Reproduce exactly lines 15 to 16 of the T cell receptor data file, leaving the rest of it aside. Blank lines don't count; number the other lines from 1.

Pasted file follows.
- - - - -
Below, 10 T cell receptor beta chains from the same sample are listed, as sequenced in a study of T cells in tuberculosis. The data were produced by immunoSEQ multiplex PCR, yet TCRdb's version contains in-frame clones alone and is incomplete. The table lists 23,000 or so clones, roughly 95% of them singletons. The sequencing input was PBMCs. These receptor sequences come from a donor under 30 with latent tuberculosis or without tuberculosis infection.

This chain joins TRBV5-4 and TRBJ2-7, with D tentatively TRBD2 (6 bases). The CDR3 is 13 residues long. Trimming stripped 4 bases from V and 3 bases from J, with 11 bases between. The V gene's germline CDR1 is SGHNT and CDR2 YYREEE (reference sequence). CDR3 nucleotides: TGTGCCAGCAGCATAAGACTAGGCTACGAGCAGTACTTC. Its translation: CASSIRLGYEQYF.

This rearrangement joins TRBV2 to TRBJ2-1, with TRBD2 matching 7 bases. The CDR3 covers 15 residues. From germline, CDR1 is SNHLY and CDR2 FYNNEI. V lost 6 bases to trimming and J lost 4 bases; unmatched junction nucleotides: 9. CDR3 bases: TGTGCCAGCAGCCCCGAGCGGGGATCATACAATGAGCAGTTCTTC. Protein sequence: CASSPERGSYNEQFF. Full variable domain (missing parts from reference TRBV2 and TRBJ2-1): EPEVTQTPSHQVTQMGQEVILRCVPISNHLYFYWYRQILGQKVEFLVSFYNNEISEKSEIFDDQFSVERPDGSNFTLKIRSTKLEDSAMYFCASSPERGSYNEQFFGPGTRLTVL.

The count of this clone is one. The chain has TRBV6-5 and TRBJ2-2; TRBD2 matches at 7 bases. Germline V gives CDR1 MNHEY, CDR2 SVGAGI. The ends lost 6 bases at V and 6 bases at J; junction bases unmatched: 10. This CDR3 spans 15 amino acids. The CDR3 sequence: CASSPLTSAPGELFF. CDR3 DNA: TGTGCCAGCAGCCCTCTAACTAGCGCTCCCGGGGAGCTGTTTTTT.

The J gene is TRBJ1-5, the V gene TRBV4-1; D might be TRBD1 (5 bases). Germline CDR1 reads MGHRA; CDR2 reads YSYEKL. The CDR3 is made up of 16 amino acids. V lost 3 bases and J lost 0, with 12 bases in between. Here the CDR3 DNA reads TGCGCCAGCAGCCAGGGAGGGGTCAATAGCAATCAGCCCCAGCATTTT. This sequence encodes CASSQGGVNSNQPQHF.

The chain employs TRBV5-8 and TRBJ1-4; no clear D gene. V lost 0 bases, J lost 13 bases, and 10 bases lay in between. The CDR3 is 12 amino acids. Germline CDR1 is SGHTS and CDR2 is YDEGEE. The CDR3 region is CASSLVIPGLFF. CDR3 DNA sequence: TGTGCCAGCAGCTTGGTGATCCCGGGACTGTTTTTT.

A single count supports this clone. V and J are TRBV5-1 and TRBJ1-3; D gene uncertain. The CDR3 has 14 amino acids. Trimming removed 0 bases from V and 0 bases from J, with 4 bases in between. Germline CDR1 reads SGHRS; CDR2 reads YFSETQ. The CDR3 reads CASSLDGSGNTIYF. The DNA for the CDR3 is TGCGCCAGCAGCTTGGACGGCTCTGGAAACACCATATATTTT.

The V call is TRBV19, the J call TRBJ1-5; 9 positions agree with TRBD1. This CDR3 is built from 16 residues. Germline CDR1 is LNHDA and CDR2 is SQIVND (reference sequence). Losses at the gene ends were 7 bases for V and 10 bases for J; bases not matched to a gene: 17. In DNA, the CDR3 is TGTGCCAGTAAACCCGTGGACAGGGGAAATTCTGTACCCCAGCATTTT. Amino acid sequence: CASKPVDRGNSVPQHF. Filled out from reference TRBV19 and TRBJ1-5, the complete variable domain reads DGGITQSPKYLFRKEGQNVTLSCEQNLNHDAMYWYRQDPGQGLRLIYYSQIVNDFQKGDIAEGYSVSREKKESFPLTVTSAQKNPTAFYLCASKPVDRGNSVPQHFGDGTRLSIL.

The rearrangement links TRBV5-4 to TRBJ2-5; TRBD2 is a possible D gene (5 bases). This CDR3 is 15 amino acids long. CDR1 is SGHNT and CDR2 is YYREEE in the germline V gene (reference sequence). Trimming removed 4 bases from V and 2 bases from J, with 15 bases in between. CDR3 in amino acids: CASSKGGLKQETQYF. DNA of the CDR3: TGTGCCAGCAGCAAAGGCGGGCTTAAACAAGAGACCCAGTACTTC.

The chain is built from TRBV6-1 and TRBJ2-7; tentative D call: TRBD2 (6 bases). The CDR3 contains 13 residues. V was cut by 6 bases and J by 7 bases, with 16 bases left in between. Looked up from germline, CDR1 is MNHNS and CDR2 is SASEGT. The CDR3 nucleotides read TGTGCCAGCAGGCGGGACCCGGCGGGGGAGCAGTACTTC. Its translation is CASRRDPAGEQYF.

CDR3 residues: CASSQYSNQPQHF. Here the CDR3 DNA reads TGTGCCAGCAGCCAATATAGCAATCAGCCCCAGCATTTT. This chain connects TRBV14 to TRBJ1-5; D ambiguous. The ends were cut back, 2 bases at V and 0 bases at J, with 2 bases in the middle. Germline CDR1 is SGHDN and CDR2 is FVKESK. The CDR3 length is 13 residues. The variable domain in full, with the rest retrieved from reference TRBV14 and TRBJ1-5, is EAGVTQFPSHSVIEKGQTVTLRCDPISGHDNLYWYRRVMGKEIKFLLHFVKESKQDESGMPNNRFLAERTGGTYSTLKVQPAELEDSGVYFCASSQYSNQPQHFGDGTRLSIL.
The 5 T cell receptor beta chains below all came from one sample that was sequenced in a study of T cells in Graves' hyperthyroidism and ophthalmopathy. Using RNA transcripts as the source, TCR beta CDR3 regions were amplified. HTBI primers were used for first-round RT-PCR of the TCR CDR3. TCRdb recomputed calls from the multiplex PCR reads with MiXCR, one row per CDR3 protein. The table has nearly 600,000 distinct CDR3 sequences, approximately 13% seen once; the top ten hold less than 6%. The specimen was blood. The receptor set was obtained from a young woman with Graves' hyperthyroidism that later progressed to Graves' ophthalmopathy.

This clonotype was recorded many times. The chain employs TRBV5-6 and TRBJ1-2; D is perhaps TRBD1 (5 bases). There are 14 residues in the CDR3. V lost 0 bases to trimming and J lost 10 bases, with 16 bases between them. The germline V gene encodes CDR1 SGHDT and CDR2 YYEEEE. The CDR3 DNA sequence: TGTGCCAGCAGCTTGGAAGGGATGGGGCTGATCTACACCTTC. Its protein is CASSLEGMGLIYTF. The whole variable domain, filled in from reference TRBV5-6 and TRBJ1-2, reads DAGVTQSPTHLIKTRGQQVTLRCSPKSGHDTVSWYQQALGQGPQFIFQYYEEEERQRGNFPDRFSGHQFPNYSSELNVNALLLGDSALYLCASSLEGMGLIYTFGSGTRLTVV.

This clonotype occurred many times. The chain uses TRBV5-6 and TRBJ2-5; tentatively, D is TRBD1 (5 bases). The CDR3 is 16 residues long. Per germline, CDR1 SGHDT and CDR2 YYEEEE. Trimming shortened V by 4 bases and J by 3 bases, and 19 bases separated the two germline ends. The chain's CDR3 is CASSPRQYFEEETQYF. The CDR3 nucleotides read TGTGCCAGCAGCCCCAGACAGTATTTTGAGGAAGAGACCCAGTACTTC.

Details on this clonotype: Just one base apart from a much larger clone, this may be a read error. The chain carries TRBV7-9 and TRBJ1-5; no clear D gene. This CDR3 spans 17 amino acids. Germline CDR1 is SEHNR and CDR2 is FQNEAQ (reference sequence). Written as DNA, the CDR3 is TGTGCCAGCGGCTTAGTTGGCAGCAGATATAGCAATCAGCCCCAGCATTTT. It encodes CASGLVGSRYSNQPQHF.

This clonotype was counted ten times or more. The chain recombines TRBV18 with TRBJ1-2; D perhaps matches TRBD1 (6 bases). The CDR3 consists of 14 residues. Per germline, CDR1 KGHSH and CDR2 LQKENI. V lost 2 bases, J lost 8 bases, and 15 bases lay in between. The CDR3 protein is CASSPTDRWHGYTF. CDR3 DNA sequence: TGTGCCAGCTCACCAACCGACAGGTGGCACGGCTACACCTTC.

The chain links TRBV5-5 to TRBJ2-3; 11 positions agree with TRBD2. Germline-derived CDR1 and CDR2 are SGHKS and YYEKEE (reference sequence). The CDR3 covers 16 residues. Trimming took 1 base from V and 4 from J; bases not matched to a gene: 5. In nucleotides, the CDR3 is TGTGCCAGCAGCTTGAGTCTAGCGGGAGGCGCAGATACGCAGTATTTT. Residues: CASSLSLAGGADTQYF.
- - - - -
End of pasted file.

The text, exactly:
Details on this clonotype: Just one base apart from a much larger clone, this may be a read error. The chain carries TRBV7-9 and TRBJ1-5; no clear D gene. This CDR3 spans 17 amino acids. Germline CDR1 is SEHNR and CDR2 is FQNEAQ (reference sequence). Written as DNA, the CDR3 is TGTGCCAGCGGCTTAGTTGGCAGCAGATATAGCAATCAGCCCCAGCATTTT. It encodes CASGLVGSRYSNQPQHF.

This clonotype was counted ten times or more. The chain recombines TRBV18 with TRBJ1-2; D perhaps matches TRBD1 (6 bases). The CDR3 consists of 14 residues. Per germline, CDR1 KGHSH and CDR2 LQKENI. V lost 2 bases, J lost 8 bases, and 15 bases lay in between. The CDR3 protein is CASSPTDRWHGYTF. CDR3 DNA sequence: TGTGCCAGCTCACCAACCGACAGGTGGCACGGCTACACCTTC.